That leaves Robert Dixon's land-imprinting system —
indenting the soil with mechanical hooves, then seeding,
rest, growth, and finally a return to farming or grazing
within the restraints of sensible moderation — as the
most promising method we've yet seen for restoring and
improving the depleted grasslands of the semiarid American
West. Like Holistic Resource Management, land imprinting is
no panacea — but it certainly appears to be a long
stride in the right direction.
For additional information concerning land imprinting and
the various designs of Dixon land imprinters — or for
answers to specific questions — write to Robert Dixon
at The Imprinting Foundation, Tucson,
AZ (and please include a stamped, self-addressed,
legal-size envelope to help defray the foundation's costs).
Four Air-Earth Interface Processes
Land imprinting stabilizes the soil surface with
funnel-shaped depressions that maintain high infiltration
rates and reverse desertification.
(See the image gallery for diagrams of the four air-earth interface processes).
HYDROLOGIC AND BIOTIC FUNCTIONS OF FUNNEL-SHAPED IMPRINTS.
If you live in the semiarid western United States and
would like to improve the water-holding ability, aeration,
and fertility of your garden, lawn, or small pasture, try
this inexpensive new tool.
The Dixon Hand Imprinter
The accompanying article discusses the various ways a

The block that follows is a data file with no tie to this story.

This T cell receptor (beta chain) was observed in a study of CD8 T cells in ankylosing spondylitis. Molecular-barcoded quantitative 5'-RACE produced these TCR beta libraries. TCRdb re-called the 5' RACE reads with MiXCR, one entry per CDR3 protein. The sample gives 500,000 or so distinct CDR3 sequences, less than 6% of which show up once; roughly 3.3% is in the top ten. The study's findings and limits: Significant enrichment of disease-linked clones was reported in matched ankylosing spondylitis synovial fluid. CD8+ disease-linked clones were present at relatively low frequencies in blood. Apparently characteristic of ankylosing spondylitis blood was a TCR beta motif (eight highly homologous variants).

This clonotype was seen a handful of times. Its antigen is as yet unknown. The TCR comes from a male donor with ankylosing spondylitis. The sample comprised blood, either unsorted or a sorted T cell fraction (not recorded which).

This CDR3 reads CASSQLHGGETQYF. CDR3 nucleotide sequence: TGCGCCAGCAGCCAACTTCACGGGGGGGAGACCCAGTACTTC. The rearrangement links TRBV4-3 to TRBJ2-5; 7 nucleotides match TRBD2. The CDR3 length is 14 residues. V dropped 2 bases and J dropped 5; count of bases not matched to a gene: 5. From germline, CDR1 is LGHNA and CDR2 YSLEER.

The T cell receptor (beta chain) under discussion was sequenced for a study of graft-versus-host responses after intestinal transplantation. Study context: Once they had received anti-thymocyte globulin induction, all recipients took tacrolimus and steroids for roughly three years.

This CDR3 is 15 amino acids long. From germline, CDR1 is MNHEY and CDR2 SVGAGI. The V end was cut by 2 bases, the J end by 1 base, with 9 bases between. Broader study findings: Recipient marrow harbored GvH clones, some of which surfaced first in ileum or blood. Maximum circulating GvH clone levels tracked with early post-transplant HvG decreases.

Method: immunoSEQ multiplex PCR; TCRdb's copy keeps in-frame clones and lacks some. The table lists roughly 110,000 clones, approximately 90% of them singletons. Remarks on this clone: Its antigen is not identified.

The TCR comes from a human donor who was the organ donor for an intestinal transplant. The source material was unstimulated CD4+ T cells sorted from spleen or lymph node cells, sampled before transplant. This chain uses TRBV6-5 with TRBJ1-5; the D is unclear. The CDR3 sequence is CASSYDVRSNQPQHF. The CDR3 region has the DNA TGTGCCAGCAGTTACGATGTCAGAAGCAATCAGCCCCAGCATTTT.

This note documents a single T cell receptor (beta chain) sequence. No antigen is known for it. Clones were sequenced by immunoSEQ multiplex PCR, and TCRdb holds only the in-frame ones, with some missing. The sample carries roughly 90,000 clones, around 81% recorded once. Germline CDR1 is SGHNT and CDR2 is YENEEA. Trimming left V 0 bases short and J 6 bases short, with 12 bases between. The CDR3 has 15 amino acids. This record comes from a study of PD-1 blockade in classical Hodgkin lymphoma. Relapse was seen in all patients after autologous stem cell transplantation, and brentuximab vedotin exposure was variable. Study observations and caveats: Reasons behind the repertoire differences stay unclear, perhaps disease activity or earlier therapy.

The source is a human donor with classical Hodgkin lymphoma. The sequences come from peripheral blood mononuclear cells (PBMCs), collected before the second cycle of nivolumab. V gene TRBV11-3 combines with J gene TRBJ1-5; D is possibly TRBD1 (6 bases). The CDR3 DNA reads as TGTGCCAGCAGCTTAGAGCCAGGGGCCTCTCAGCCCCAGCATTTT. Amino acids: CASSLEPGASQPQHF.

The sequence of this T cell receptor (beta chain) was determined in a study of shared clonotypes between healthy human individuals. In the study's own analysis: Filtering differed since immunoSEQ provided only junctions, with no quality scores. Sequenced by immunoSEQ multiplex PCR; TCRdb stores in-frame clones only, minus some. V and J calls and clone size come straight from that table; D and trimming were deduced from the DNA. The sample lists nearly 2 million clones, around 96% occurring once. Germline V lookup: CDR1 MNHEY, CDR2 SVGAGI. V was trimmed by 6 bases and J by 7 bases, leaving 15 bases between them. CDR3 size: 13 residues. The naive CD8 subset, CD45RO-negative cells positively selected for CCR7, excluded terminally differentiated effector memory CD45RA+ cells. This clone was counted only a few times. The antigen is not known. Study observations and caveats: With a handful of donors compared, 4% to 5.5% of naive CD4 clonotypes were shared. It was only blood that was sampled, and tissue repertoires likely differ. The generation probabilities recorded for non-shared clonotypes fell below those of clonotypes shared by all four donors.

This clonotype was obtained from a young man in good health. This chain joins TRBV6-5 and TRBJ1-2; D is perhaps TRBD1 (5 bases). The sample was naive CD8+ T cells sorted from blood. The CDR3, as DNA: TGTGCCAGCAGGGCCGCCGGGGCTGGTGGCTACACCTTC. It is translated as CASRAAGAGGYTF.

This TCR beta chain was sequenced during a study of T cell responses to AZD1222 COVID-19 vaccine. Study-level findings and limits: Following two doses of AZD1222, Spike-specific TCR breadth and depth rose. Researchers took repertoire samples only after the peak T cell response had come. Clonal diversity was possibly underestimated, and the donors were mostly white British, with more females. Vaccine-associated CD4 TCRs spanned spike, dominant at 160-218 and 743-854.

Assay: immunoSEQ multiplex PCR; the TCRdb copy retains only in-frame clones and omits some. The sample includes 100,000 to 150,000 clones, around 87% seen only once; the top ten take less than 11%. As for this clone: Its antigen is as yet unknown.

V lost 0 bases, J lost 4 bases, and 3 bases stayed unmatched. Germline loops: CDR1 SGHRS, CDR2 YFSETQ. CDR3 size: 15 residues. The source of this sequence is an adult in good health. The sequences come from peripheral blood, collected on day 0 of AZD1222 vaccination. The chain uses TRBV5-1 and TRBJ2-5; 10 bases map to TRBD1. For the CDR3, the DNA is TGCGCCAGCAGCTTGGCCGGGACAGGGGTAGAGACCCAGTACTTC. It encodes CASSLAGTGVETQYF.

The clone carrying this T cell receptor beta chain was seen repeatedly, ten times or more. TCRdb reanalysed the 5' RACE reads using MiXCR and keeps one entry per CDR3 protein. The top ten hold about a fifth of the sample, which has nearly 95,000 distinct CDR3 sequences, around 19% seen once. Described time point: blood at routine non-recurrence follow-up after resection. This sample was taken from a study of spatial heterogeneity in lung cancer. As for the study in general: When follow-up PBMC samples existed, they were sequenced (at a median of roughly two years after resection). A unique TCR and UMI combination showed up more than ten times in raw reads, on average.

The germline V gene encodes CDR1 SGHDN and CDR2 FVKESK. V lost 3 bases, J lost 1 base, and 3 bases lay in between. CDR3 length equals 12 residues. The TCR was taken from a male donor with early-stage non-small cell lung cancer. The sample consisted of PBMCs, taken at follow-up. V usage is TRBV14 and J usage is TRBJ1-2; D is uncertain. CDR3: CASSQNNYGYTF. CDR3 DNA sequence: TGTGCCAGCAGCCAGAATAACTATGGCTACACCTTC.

multi-ton, drum-type land imprinter may be able to benefit
arid-lands farmers and ranchers who measure their holdings
in square miles rather than acres . . . but what earthly
good could such a monstrous device be to the backyard
gardener, or to the family who'd like to grow a bit of
grass on the patch of desert that passes for a lawn?
Absolutely none, of course.
Rather, what these folks need — says land imprinter
inventor Robert Dixon — isn't the massive, drum-type
unit, but the hand imprinter . . . a foot-powered tool
designed to do exactly what the big land imprinter does,
only on a greatly reduced scale.
With a hand imprinter, according to Dixon, you can forget
about doing all that traditional backbreaking tilling and
turning of soil; instead, you simply work through your
garden area or yard with the shovel-like imprinting tool in
hand, pausing every little bit to step down on the foot
plate that drives the imprinting head into the soil to form
a funnel-shaped depression. When you're done with the
imprinting you make a second pass — this time
dropping seed into the depressions created by the imprinter
— then a third to sprinkle a little soil over the
seed in the bottom of each imprint . . . and you're ready
to sit back and wait for rain (or break out the garden hose
if you can afford the water).
That's about all there is to tell about the Dixon hand
imprinter without getting unnecessarily technical —
except how to acquire one.
A newly formed, nonprofit organization called The
Imprinting Foundation (Tucson, AZ) will soon be offering hand imprinters by mail order
for the cost of their manufacture and shipping (around $25;
the exact price has yet to be determined at press time). Or
you can fabricate your own hand imprinter (some light-duty
welding is required) at a materials cost of around $15,
with the help of a detailed plan-and-instruction packet Dr.
Dixon has offered to provide — for the foundation's $5
printing and mailing costs — to any MOTHER EARTH NEWS
reader who requests it.